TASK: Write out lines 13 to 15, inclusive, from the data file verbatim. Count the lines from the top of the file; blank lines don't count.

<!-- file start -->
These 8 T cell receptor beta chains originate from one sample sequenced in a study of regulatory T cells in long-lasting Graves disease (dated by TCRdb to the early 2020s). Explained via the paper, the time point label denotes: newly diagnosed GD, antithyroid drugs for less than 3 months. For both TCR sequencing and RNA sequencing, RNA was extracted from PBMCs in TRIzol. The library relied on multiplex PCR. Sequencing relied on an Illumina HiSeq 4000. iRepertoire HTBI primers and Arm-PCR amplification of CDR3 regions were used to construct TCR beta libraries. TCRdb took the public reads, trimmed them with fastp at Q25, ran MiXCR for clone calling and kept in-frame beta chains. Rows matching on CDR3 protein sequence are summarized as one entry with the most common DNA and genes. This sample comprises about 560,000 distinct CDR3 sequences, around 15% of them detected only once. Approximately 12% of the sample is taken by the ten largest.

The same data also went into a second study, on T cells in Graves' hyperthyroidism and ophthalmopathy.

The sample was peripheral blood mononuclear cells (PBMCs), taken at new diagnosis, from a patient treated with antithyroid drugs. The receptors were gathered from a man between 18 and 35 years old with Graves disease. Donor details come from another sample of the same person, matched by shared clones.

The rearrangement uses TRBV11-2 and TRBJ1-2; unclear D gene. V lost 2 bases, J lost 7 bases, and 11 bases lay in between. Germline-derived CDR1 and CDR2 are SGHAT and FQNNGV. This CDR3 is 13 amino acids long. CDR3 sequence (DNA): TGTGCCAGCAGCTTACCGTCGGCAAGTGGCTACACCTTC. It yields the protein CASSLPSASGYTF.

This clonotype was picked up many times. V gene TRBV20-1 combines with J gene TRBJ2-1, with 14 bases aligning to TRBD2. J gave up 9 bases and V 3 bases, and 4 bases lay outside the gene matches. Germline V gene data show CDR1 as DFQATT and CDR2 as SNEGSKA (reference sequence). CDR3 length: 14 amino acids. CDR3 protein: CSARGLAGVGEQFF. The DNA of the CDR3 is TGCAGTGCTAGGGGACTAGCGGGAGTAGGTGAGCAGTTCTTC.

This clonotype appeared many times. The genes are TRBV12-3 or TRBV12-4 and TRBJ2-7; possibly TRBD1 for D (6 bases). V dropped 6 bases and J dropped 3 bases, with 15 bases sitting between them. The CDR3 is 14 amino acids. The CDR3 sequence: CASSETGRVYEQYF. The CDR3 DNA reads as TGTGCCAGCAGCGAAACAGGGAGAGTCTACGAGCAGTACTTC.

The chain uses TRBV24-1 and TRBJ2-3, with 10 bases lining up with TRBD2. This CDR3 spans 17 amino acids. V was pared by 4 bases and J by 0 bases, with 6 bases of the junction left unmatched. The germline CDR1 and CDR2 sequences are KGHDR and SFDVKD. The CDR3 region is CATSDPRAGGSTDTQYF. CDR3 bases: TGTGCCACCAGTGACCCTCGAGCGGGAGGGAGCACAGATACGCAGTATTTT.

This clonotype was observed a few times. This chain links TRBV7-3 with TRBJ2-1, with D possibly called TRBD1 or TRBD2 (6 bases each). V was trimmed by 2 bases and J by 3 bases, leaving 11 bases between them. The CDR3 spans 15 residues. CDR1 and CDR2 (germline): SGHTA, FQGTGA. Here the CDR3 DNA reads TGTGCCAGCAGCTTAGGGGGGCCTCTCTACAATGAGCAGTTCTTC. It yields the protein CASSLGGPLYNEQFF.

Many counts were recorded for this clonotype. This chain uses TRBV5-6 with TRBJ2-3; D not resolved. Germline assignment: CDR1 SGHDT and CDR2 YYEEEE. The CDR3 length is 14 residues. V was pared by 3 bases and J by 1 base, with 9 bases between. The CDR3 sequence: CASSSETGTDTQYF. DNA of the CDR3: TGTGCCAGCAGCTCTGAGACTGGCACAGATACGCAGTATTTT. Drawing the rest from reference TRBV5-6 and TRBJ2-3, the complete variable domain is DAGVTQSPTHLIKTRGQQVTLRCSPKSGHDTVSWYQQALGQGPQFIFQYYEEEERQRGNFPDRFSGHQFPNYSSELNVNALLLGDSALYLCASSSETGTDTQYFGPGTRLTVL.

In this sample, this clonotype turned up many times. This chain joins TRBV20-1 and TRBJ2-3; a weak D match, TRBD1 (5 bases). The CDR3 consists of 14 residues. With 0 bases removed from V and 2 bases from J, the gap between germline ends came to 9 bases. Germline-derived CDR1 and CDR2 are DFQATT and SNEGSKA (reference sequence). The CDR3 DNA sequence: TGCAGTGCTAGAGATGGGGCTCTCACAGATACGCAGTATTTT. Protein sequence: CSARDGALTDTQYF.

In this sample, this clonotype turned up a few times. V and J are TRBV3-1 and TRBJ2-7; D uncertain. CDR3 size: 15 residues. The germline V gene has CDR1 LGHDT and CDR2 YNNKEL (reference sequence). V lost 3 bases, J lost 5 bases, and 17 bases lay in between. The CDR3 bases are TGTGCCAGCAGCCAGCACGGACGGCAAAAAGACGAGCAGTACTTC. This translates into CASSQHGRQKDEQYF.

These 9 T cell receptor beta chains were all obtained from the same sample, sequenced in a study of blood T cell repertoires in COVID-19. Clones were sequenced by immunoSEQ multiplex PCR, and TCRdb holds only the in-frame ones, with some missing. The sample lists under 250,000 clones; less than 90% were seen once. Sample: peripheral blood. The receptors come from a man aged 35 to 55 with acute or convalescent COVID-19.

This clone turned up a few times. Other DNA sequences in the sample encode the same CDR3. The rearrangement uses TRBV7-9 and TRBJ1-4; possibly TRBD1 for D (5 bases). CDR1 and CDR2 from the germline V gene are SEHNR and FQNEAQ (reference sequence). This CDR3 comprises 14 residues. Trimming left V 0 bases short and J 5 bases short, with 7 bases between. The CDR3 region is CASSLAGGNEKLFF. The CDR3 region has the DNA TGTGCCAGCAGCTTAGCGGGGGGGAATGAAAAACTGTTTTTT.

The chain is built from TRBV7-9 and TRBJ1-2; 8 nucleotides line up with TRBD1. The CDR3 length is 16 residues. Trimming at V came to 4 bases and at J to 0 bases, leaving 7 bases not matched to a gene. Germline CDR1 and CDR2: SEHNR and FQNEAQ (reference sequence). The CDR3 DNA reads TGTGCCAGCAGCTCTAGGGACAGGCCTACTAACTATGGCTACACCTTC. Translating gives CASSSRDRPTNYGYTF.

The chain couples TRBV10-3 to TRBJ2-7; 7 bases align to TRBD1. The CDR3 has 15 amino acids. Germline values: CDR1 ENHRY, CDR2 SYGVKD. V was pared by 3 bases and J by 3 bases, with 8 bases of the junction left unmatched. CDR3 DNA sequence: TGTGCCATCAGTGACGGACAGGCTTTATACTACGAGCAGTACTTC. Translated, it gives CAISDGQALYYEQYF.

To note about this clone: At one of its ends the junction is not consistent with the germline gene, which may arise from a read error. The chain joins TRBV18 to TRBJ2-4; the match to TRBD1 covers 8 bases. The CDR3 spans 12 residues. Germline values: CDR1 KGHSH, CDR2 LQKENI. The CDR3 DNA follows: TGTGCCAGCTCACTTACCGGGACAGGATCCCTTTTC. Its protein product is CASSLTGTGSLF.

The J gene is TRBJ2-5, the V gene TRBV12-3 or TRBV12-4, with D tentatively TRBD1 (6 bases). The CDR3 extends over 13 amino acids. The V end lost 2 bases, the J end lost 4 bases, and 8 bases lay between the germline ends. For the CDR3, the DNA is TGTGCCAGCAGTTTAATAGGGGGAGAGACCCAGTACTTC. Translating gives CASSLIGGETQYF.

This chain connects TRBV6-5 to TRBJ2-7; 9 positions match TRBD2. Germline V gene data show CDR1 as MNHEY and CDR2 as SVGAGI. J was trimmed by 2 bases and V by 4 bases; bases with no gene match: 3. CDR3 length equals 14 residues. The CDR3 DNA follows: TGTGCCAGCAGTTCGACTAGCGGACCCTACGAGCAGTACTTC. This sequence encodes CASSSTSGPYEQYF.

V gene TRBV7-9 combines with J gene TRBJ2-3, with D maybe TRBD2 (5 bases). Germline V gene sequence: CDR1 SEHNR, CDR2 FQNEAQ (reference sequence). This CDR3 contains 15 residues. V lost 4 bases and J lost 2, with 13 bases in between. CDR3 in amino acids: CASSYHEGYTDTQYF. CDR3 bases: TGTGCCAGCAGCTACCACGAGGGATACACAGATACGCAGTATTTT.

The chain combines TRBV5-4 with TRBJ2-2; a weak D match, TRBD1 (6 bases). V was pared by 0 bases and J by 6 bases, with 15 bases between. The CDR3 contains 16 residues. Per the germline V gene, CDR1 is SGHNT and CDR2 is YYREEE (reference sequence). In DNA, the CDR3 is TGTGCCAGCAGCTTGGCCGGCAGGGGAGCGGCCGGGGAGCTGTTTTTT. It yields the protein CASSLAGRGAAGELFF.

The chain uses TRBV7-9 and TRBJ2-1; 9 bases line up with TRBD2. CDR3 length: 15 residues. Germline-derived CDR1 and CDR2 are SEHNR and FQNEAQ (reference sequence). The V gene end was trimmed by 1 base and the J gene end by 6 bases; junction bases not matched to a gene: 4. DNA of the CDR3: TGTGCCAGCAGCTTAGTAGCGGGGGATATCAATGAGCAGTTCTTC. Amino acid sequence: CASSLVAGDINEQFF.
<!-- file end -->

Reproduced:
This clone turned up a few times. Other DNA sequences in the sample encode the same CDR3. The rearrangement uses TRBV7-9 and TRBJ1-4; possibly TRBD1 for D (5 bases). CDR1 and CDR2 from the germline V gene are SEHNR and FQNEAQ (reference sequence). This CDR3 comprises 14 residues. Trimming left V 0 bases short and J 5 bases short, with 7 bases between. The CDR3 region is CASSLAGGNEKLFF. The CDR3 region has the DNA TGTGCCAGCAGCTTAGCGGGGGGGAATGAAAAACTGTTTTTT.

The chain is built from TRBV7-9 and TRBJ1-2; 8 nucleotides line up with TRBD1. The CDR3 length is 16 residues. Trimming at V came to 4 bases and at J to 0 bases, leaving 7 bases not matched to a gene. Germline CDR1 and CDR2: SEHNR and FQNEAQ (reference sequence). The CDR3 DNA reads TGTGCCAGCAGCTCTAGGGACAGGCCTACTAACTATGGCTACACCTTC. Translating gives CASSSRDRPTNYGYTF.

The chain couples TRBV10-3 to TRBJ2-7; 7 bases align to TRBD1. The CDR3 has 15 amino acids. Germline values: CDR1 ENHRY, CDR2 SYGVKD. V was pared by 3 bases and J by 3 bases, with 8 bases of the junction left unmatched. CDR3 DNA sequence: TGTGCCATCAGTGACGGACAGGCTTTATACTACGAGCAGTACTTC. Translated, it gives CAISDGQALYYEQYF.